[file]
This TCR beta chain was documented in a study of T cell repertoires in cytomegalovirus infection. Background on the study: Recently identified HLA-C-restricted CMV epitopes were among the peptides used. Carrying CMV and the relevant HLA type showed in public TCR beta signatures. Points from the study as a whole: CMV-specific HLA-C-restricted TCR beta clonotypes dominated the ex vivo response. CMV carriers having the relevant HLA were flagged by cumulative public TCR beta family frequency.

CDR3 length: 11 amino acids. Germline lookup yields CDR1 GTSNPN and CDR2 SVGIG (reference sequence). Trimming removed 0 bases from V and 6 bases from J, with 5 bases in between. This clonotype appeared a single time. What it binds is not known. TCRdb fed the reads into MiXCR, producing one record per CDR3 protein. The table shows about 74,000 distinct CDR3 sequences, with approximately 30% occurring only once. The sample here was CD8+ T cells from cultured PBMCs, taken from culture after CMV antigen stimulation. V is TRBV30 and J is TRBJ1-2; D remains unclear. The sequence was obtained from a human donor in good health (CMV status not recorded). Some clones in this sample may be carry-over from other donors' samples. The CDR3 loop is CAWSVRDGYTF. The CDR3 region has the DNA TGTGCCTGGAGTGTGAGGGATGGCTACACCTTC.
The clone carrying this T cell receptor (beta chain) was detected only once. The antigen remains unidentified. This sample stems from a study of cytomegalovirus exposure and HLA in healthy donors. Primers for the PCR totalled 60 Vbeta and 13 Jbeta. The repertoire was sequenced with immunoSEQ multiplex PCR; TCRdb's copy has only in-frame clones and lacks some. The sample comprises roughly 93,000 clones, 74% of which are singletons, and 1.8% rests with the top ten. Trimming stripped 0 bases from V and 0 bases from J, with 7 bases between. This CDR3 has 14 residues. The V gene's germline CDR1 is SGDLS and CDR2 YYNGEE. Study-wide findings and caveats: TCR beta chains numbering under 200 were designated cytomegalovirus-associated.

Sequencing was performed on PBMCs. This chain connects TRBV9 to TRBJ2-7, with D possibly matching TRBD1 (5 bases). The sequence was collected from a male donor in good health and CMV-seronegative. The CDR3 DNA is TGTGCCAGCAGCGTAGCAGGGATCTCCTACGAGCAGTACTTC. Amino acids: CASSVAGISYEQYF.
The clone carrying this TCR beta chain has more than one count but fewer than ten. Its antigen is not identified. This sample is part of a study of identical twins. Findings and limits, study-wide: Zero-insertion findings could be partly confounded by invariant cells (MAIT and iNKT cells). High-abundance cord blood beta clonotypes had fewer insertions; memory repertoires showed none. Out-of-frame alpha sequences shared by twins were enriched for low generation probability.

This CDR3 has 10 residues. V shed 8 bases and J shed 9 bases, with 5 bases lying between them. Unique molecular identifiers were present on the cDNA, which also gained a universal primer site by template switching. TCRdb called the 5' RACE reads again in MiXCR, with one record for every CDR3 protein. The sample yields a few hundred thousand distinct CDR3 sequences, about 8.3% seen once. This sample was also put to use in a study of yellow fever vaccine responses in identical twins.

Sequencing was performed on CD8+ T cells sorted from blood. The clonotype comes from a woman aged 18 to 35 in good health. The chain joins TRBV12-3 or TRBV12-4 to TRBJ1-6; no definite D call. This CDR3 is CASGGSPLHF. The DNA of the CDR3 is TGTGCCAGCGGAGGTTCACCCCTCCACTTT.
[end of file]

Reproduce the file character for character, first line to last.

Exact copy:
This TCR beta chain was documented in a study of T cell repertoires in cytomegalovirus infection. Background on the study: Recently identified HLA-C-restricted CMV epitopes were among the peptides used. Carrying CMV and the relevant HLA type showed in public TCR beta signatures. Points from the study as a whole: CMV-specific HLA-C-restricted TCR beta clonotypes dominated the ex vivo response. CMV carriers having the relevant HLA were flagged by cumulative public TCR beta family frequency.

CDR3 length: 11 amino acids. Germline lookup yields CDR1 GTSNPN and CDR2 SVGIG (reference sequence). Trimming removed 0 bases from V and 6 bases from J, with 5 bases in between. This clonotype appeared a single time. What it binds is not known. TCRdb fed the reads into MiXCR, producing one record per CDR3 protein. The table shows about 74,000 distinct CDR3 sequences, with approximately 30% occurring only once. The sample here was CD8+ T cells from cultured PBMCs, taken from culture after CMV antigen stimulation. V is TRBV30 and J is TRBJ1-2; D remains unclear. The sequence was obtained from a human donor in good health (CMV status not recorded). Some clones in this sample may be carry-over from other donors' samples. The CDR3 loop is CAWSVRDGYTF. The CDR3 region has the DNA TGTGCCTGGAGTGTGAGGGATGGCTACACCTTC.
The clone carrying this T cell receptor (beta chain) was detected only once. The antigen remains unidentified. This sample stems from a study of cytomegalovirus exposure and HLA in healthy donors. Primers for the PCR totalled 60 Vbeta and 13 Jbeta. The repertoire was sequenced with immunoSEQ multiplex PCR; TCRdb's copy has only in-frame clones and lacks some. The sample comprises roughly 93,000 clones, 74% of which are singletons, and 1.8% rests with the top ten. Trimming stripped 0 bases from V and 0 bases from J, with 7 bases between. This CDR3 has 14 residues. The V gene's germline CDR1 is SGDLS and CDR2 YYNGEE. Study-wide findings and caveats: TCR beta chains numbering under 200 were designated cytomegalovirus-associated.

Sequencing was performed on PBMCs. This chain connects TRBV9 to TRBJ2-7, with D possibly matching TRBD1 (5 bases). The sequence was collected from a male donor in good health and CMV-seronegative. The CDR3 DNA is TGTGCCAGCAGCGTAGCAGGGATCTCCTACGAGCAGTACTTC. Amino acids: CASSVAGISYEQYF.
The clone carrying this TCR beta chain has more than one count but fewer than ten. Its antigen is not identified. This sample is part of a study of identical twins. Findings and limits, study-wide: Zero-insertion findings could be partly confounded by invariant cells (MAIT and iNKT cells). High-abundance cord blood beta clonotypes had fewer insertions; memory repertoires showed none. Out-of-frame alpha sequences shared by twins were enriched for low generation probability.

This CDR3 has 10 residues. V shed 8 bases and J shed 9 bases, with 5 bases lying between them. Unique molecular identifiers were present on the cDNA, which also gained a universal primer site by template switching. TCRdb called the 5' RACE reads again in MiXCR, with one record for every CDR3 protein. The sample yields a few hundred thousand distinct CDR3 sequences, about 8.3% seen once. This sample was also put to use in a study of yellow fever vaccine responses in identical twins.

Sequencing was performed on CD8+ T cells sorted from blood. The clonotype comes from a woman aged 18 to 35 in good health. The chain joins TRBV12-3 or TRBV12-4 to TRBJ1-6; no definite D call. This CDR3 is CASGGSPLHF. The DNA of the CDR3 is TGTGCCAGCGGAGGTTCACCCCTCCACTTT.